Oil and Natural gas Corp (ONGC) need not pay a premium for government stake in Hindustan Petroleum (HPCL) since the latter is widely traded and fairy valued by the market and the transaction would involve no change in state control over the two companies, a senior executive at ONGC said.
The government is planning to sell its entire 51.11% stake in the HPCL to ONGC, according to people familiar with the matter but hasn’t yet officially communicated its decision to companies.
Stock markets are concerned about the price ONGC may have to pay for acquiring the refiner. The transaction would also influence the status of Mangalore Refinery and Petrochemical (MRPL), jointly promoted by ONGC and HPCL, the executive said. “After ONGC takes over HPCL, MRPL will be managed by HPCL. There is no logic for ONGC to have two companies in the same segment,” said the ONGC executive. “HPCL is rightly placed to handle MRPL since both operate refineries.” ONGC and HPCL own 71.63% and 16.96% respectively in MRPL, while the balance 11.42% is owned by the public.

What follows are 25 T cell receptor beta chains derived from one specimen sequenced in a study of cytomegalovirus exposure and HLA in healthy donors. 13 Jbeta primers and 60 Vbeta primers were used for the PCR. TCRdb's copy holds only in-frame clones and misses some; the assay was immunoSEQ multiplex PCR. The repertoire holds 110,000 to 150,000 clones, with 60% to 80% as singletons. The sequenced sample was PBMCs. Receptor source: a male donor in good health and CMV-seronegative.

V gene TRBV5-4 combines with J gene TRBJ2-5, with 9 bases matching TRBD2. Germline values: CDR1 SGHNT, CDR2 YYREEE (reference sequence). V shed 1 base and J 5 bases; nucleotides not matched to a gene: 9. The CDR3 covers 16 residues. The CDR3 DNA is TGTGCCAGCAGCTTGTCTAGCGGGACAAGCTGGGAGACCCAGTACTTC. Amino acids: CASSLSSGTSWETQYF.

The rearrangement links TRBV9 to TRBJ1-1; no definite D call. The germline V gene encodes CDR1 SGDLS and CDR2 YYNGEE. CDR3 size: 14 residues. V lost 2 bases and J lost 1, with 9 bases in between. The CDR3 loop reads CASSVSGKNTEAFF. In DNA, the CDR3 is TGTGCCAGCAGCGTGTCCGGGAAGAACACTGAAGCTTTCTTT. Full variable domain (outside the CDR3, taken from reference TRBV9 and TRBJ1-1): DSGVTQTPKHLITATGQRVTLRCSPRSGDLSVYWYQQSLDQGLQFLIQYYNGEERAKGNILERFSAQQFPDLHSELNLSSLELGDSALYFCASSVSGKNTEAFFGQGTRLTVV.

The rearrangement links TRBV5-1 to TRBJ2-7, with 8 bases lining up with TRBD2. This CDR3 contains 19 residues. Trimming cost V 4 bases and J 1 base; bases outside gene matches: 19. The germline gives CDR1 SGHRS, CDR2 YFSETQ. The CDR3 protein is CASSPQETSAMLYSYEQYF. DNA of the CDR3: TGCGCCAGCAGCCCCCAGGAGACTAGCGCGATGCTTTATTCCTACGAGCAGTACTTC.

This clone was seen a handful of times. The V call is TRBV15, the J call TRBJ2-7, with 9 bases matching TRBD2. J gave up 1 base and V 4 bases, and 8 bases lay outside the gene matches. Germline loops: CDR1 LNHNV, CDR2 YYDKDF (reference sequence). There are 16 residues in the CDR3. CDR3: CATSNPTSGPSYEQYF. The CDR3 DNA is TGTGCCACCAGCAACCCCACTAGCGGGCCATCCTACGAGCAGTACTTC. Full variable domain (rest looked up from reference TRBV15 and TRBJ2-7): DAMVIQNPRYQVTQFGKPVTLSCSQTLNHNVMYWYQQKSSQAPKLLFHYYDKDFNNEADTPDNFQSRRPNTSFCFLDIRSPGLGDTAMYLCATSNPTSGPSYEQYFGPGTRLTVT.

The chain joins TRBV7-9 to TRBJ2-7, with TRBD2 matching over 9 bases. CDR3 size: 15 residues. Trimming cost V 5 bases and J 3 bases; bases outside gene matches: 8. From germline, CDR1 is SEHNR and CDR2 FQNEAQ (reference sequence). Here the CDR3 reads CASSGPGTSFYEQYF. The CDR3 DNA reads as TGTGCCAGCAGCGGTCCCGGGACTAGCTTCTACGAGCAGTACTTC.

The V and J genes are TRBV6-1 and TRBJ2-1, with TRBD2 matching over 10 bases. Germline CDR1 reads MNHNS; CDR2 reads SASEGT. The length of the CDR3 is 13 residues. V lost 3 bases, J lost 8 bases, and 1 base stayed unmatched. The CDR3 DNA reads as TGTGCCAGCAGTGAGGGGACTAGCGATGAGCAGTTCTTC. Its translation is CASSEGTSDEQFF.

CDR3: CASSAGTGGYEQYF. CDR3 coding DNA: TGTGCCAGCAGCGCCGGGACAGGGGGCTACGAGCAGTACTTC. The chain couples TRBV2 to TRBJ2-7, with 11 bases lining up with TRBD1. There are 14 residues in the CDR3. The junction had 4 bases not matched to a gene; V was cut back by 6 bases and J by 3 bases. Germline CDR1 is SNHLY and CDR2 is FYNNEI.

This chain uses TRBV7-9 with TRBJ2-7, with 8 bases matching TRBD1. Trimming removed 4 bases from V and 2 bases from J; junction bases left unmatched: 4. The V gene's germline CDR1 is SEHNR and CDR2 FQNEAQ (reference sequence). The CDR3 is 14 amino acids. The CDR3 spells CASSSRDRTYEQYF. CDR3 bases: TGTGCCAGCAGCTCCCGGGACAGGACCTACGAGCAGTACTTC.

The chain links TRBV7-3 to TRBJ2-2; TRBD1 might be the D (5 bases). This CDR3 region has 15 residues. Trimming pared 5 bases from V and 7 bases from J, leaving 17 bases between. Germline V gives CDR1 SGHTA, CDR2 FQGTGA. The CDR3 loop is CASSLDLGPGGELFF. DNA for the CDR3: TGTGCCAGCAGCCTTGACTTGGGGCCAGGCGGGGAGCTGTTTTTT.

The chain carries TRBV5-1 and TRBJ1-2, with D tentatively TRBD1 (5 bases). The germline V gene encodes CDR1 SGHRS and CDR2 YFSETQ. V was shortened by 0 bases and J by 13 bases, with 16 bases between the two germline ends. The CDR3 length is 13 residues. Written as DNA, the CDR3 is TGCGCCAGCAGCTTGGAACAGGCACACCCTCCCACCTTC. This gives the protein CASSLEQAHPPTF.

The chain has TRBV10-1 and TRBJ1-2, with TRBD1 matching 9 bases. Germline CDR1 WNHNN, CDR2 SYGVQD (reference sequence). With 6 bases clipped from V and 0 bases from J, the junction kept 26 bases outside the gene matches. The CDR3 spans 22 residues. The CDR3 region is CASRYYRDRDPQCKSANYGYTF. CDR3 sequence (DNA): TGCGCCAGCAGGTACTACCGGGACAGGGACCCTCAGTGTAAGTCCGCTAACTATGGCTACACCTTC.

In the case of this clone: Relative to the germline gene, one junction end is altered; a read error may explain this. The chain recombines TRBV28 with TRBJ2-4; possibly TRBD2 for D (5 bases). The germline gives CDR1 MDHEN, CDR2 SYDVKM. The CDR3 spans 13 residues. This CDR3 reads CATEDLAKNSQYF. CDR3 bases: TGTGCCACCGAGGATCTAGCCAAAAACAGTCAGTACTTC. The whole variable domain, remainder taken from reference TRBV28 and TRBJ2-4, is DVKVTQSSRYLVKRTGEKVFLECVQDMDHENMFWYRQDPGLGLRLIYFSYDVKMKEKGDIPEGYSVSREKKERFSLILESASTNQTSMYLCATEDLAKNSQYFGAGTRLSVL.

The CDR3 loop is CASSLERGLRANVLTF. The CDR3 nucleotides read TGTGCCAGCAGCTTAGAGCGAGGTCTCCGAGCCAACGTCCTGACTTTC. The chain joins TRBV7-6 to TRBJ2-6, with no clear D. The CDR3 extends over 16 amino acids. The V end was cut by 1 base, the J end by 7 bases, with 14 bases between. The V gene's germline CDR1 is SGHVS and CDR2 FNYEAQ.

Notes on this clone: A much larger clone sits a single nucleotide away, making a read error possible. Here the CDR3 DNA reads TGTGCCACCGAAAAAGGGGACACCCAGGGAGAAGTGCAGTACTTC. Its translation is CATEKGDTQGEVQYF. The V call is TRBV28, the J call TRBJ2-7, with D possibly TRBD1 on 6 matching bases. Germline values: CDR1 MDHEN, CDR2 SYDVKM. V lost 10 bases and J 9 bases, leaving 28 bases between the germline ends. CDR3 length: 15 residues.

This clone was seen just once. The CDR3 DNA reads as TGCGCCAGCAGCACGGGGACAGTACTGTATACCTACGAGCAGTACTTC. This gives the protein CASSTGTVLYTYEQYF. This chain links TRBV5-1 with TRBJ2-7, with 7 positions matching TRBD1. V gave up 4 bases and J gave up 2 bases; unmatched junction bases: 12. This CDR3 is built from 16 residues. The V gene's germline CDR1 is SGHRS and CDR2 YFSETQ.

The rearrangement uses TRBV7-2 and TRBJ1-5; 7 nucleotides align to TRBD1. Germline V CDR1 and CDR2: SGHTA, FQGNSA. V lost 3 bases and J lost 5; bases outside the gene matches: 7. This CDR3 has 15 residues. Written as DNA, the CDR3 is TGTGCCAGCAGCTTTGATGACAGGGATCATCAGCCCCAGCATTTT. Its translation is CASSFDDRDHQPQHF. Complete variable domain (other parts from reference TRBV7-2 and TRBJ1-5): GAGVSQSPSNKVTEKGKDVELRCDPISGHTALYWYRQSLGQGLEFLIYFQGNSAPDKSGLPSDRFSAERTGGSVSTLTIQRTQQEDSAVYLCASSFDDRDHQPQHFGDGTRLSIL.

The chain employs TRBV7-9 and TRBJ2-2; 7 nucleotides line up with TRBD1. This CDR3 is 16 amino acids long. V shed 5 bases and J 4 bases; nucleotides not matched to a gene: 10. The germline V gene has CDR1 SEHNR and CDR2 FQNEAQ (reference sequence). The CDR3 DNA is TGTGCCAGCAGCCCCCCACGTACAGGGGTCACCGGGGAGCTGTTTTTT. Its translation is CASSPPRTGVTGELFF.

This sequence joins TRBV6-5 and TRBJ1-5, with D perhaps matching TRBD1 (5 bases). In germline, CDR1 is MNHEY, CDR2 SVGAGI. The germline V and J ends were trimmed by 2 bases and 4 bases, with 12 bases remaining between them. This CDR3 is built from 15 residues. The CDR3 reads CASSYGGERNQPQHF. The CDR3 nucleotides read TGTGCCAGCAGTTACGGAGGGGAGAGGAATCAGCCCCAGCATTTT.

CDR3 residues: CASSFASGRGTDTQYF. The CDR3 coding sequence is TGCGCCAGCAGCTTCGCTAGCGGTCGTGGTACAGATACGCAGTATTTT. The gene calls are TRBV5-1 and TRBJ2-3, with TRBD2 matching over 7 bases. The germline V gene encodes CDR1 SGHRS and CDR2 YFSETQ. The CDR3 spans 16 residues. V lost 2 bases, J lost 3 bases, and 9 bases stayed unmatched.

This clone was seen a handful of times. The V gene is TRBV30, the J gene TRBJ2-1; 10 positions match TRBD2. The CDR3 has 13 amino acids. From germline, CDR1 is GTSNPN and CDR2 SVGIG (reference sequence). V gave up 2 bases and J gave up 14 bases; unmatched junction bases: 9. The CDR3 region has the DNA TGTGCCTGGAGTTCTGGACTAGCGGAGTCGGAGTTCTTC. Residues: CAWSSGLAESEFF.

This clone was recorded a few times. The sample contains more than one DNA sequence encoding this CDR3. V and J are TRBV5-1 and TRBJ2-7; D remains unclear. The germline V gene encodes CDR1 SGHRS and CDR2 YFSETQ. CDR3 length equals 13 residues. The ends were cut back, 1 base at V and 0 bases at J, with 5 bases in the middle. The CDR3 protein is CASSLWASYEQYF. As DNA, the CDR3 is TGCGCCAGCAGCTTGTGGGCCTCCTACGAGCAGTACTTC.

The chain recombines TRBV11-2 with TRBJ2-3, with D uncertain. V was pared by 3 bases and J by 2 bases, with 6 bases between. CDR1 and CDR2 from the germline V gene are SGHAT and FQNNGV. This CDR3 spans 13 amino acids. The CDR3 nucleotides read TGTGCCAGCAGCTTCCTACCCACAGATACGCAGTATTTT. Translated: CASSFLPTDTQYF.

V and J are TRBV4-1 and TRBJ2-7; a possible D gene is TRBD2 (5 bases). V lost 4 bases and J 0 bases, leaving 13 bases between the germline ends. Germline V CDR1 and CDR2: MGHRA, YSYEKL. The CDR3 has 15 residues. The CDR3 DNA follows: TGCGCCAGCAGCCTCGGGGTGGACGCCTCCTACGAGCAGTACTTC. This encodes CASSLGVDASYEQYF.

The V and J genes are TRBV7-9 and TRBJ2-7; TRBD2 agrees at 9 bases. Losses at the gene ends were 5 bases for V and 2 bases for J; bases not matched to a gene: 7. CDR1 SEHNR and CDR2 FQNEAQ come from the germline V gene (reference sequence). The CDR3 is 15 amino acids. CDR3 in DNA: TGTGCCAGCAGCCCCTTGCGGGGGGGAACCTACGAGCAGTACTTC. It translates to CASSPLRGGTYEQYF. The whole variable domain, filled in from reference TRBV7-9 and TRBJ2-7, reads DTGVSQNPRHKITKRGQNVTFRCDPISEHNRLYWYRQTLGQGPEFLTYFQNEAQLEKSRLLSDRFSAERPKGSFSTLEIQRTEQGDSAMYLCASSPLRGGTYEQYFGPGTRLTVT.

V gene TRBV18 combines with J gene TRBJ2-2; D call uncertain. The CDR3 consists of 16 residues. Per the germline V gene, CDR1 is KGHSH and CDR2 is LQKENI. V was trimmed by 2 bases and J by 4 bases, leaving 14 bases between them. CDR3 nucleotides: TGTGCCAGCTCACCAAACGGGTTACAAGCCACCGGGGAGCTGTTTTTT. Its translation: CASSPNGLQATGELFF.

HPCL has in recent days pitched for taking control of MRPL. The terms of the ONGC-HPCL deal are still being finalised but speculations abound, including on how much premium ONGC may have to pay the government for HPCL shares.
“HPCL is already fairly valued by the market. It has a very high free float and is very actively traded. In such a scenario, the question of premium just doesn’t arise,” the executive said. “Moreover, the point of control premium is not valid since the control of both companies would rest with the government after the transaction, as it does now,” he said. Of the public shareholding of 48.89% in HPCL, stateowned Life Insurance Corp owns just about 2% while the balance stake is owned by numerous foreign and domestic institutions and retail investors.